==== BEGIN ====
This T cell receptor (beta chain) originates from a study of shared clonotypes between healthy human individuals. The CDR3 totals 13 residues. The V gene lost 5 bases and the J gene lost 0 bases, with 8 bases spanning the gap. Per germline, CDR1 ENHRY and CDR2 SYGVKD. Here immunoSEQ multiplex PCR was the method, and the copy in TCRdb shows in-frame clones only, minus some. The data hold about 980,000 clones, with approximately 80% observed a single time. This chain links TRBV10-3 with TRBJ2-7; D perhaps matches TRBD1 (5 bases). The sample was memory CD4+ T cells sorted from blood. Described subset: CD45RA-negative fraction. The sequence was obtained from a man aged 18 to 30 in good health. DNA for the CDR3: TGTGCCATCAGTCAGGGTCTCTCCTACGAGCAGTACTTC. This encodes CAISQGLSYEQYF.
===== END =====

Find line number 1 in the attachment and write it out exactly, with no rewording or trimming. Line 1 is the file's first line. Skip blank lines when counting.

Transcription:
This T cell receptor (beta chain) originates from a study of shared clonotypes between healthy human individuals. The CDR3 totals 13 residues. The V gene lost 5 bases and the J gene lost 0 bases, with 8 bases spanning the gap. Per germline, CDR1 ENHRY and CDR2 SYGVKD. Here immunoSEQ multiplex PCR was the method, and the copy in TCRdb shows in-frame clones only, minus some. The data hold about 980,000 clones, with approximately 80% observed a single time. This chain links TRBV10-3 with TRBJ2-7; D perhaps matches TRBD1 (5 bases). The sample was memory CD4+ T cells sorted from blood. Described subset: CD45RA-negative fraction. The sequence was obtained from a man aged 18 to 30 in good health. DNA for the CDR3: TGTGCCATCAGTCAGGGTCTCTCCTACGAGCAGTACTTC. This encodes CAISQGLSYEQYF.